Add Barack Obama to the long list of statesmen who couldn’t solve the Riddle of the Sphinx. For a while last week it looked like a miracle was happening: The United States was on the verge of doing right and doing well at the same time. After stumbling initially, the administration openly warned the Egyptian army and government not to slaughter the protesters. It also started lining up behind the Egyptian people’s demands for a swift transition to a new, more democratic regime. Neo-con lions like Robert Kagan and Elliott Abrams bedded down with liberal internationalist lambs in a “Working Group on Egypt” that called for reforms and Mubarak’s exit, while John McCain and other Republicans offered bipartisan cover for Real Change in the world’s oldest civilization.
But by Saturday, February 5, the wheels started coming off. With oil prices threatening the anemic global recovery and commodity prices soaring, the President dialed up leaders of the Persian Gulf states for whom the aging Egyptian leader is Mummy Dearest. As the world watched in astonishment, Frank Wisner, a veteran US diplomat who now works with a major Washington law firm that represents major Egyptian business and government interests, calmly advised the Munich Security Conference that Mubarak should stay on for a while. The hapless State Department responded by being against it before the White House and other NATO leaders all came out for it.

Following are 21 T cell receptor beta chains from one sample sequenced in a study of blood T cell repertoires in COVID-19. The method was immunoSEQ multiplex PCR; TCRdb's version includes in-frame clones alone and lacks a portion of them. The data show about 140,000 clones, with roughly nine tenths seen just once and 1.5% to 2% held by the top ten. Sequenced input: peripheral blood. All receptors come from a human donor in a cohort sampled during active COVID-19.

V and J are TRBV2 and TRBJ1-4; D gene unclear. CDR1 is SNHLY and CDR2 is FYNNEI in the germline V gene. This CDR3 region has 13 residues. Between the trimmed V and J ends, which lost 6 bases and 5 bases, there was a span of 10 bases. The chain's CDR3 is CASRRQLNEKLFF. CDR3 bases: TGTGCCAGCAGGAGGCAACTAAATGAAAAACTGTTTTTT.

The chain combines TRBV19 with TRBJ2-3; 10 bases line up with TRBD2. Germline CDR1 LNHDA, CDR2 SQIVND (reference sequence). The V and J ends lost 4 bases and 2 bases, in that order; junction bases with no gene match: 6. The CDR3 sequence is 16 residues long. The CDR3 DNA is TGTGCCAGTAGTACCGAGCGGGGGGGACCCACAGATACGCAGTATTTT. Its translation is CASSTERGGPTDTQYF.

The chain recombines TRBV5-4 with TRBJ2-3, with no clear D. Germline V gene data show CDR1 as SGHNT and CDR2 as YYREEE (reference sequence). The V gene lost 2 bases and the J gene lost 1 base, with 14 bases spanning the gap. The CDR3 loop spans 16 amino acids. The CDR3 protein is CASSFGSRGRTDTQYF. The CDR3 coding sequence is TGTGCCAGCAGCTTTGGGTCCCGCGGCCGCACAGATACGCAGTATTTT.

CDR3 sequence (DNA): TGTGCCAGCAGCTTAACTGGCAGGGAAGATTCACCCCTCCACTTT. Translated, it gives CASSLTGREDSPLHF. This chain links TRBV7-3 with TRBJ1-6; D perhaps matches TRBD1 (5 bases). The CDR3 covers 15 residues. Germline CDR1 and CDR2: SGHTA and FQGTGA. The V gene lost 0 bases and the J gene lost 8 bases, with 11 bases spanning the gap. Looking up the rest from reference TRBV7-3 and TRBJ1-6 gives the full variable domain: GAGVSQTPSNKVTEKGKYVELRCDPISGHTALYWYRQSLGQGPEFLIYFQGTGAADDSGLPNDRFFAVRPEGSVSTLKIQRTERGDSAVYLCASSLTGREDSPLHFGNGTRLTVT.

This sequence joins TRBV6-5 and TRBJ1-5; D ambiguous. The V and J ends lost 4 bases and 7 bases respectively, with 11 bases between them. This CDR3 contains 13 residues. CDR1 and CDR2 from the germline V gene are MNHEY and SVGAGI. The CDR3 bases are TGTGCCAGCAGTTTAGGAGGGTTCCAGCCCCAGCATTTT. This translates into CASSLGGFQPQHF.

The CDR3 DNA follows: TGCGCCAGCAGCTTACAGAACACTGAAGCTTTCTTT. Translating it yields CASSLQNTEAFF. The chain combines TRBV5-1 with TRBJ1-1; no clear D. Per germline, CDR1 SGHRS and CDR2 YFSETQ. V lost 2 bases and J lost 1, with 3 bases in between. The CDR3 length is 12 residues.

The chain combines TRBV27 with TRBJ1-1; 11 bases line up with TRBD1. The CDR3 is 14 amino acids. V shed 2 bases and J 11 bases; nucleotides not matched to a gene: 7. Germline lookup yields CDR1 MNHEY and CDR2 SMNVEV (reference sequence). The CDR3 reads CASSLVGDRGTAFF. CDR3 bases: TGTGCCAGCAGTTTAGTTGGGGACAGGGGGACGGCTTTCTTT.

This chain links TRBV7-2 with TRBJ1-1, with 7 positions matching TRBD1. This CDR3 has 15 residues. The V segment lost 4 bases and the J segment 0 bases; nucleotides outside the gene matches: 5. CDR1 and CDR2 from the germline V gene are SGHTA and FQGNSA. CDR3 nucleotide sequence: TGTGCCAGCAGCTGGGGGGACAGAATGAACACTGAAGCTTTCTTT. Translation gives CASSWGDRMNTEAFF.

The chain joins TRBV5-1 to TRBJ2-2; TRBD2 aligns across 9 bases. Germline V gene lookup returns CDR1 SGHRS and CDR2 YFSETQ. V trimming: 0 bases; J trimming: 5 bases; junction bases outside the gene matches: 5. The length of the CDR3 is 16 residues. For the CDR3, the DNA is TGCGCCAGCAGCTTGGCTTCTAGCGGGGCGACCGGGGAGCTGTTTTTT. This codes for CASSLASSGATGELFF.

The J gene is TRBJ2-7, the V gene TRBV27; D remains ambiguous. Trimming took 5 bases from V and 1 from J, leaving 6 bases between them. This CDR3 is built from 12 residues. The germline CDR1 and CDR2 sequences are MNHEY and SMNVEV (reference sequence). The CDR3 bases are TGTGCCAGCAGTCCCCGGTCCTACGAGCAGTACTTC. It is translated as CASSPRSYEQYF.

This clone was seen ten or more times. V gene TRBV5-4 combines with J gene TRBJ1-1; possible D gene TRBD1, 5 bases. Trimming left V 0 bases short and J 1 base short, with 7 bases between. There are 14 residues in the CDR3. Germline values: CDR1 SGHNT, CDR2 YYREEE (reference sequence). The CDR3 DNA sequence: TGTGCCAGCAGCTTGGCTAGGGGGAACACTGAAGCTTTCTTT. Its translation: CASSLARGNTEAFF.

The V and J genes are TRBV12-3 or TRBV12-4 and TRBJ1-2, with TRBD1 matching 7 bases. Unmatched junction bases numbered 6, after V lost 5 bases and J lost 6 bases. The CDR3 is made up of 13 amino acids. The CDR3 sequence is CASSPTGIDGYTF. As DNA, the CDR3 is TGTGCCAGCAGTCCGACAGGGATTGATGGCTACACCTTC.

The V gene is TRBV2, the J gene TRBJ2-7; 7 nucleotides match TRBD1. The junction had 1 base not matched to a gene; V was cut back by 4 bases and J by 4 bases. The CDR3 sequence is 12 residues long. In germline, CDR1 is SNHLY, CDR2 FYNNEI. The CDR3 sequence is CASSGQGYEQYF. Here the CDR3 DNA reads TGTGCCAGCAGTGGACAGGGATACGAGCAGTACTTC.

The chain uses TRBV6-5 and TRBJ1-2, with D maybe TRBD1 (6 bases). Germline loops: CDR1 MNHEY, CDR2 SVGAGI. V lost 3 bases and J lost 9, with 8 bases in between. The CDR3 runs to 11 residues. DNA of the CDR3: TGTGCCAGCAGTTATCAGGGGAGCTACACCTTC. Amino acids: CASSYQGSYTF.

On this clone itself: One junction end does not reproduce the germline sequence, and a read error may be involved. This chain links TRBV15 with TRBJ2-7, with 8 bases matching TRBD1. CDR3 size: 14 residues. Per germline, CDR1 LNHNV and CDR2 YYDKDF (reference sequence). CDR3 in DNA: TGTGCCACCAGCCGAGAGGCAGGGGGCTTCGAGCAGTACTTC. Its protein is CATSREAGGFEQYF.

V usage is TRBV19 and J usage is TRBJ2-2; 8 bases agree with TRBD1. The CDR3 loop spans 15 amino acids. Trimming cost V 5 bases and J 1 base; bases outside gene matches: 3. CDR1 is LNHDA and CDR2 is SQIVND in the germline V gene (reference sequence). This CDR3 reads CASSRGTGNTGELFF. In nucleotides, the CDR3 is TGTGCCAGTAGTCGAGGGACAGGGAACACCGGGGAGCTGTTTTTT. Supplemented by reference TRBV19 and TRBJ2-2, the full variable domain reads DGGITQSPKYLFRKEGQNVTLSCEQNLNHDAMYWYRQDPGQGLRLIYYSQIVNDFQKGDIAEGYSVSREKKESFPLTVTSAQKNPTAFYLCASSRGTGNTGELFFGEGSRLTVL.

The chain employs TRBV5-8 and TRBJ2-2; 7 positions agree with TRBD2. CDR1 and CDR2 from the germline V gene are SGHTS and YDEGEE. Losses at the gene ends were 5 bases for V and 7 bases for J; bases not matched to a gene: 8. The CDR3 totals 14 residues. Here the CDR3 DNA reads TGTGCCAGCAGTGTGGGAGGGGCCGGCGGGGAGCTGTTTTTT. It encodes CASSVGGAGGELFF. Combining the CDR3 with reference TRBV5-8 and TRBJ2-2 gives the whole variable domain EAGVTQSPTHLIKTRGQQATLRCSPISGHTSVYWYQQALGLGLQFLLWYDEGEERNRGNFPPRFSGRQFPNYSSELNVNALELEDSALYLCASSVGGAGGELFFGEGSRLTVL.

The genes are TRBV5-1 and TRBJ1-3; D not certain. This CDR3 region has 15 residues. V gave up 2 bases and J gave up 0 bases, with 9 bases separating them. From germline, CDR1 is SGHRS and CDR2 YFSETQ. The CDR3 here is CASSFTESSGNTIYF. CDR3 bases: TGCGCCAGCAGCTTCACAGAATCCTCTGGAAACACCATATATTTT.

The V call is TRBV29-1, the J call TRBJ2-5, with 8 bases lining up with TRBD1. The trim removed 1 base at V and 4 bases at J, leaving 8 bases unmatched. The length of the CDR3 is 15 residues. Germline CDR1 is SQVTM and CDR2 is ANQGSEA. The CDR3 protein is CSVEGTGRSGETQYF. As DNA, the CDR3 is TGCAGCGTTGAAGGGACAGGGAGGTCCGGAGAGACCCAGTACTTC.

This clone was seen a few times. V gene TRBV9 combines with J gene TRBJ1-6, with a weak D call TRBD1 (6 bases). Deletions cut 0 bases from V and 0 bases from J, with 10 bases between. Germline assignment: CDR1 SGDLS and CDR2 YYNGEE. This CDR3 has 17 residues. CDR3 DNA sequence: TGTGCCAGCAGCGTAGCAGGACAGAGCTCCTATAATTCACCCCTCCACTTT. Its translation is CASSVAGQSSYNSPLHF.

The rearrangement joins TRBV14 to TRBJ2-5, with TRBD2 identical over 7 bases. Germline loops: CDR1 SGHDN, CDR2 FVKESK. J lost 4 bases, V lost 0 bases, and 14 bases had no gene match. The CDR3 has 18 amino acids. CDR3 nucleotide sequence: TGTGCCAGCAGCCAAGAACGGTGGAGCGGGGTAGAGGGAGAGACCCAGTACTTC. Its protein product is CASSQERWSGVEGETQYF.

Now with the whole world watching, Mubarak’s American (and Soviet — the Cold War is truly over) trained intelligence chief now presides over the “democratic transition” as Mubarak holds on.
It’s always dangerous if you lose your compass amid the desert sands. But for the White House to lose its moral compass now is potentially catastrophic. The President is already bent on one Mission Impossible in Afghanistan, a land that Alexander the Great couldn’t conquer. Now he’s trying again in a place that Napoleon couldn’t hold.
A foreign exchange crisis lies immediately ahead, as food prices keep rising. If the security police or the army turns Cairo’s streets and squares into the Valley of the Dead, the harm to both Egypt and U.S. interests will be incalculable. In the longer run, the confidence the US reposes in the army as a force for stability may also be misplaced. Vertical and horizontal tensions run deep within a fighting force that is now big business. Better supplement it while you can with a free press, an independent judiciary, a real parliament and an end to repression. In a word: democracy.
Thomas Ferguson is Senior Fellow at the Roosevelt Institute and Professor of Political Science at the University of Massachusetts, Boston. He is the author of many books and articles, including Golden Rule: The Investment Theory of Party Competition and the Logic of Money-Driven Political Systems.